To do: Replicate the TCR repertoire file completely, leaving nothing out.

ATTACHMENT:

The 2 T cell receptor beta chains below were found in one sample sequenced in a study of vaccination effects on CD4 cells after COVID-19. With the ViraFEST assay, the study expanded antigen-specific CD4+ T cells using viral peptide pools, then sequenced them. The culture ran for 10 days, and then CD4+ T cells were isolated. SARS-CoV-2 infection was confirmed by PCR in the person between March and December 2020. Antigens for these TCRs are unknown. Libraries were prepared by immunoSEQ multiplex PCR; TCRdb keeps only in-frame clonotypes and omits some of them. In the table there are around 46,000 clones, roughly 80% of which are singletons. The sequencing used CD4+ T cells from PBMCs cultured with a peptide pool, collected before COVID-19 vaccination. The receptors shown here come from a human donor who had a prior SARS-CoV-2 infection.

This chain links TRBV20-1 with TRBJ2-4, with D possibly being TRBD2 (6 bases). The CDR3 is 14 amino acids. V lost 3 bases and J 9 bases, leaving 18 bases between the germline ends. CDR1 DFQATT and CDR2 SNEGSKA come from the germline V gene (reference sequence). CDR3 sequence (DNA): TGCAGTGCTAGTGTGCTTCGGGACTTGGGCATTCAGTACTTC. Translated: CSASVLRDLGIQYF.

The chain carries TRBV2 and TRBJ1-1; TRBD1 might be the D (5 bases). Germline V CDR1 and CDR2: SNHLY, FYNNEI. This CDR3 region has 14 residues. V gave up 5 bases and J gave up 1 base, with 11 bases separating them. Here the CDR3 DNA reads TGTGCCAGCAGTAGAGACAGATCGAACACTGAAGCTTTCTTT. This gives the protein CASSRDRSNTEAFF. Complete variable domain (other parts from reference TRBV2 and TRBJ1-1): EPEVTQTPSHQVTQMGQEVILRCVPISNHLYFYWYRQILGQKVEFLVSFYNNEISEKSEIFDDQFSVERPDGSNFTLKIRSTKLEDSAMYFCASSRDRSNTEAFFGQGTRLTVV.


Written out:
The 2 T cell receptor beta chains below were found in one sample sequenced in a study of vaccination effects on CD4 cells after COVID-19. With the ViraFEST assay, the study expanded antigen-specific CD4+ T cells using viral peptide pools, then sequenced them. The culture ran for 10 days, and then CD4+ T cells were isolated. SARS-CoV-2 infection was confirmed by PCR in the person between March and December 2020. Antigens for these TCRs are unknown. Libraries were prepared by immunoSEQ multiplex PCR; TCRdb keeps only in-frame clonotypes and omits some of them. In the table there are around 46,000 clones, roughly 80% of which are singletons. The sequencing used CD4+ T cells from PBMCs cultured with a peptide pool, collected before COVID-19 vaccination. The receptors shown here come from a human donor who had a prior SARS-CoV-2 infection.

This chain links TRBV20-1 with TRBJ2-4, with D possibly being TRBD2 (6 bases). The CDR3 is 14 amino acids. V lost 3 bases and J 9 bases, leaving 18 bases between the germline ends. CDR1 DFQATT and CDR2 SNEGSKA come from the germline V gene (reference sequence). CDR3 sequence (DNA): TGCAGTGCTAGTGTGCTTCGGGACTTGGGCATTCAGTACTTC. Translated: CSASVLRDLGIQYF.

The chain carries TRBV2 and TRBJ1-1; TRBD1 might be the D (5 bases). Germline V CDR1 and CDR2: SNHLY, FYNNEI. This CDR3 region has 14 residues. V gave up 5 bases and J gave up 1 base, with 11 bases separating them. Here the CDR3 DNA reads TGTGCCAGCAGTAGAGACAGATCGAACACTGAAGCTTTCTTT. This gives the protein CASSRDRSNTEAFF. Complete variable domain (other parts from reference TRBV2 and TRBJ1-1): EPEVTQTPSHQVTQMGQEVILRCVPISNHLYFYWYRQILGQKVEFLVSFYNNEISEKSEIFDDQFSVERPDGSNFTLKIRSTKLEDSAMYFCASSRDRSNTEAFFGQGTRLTVV.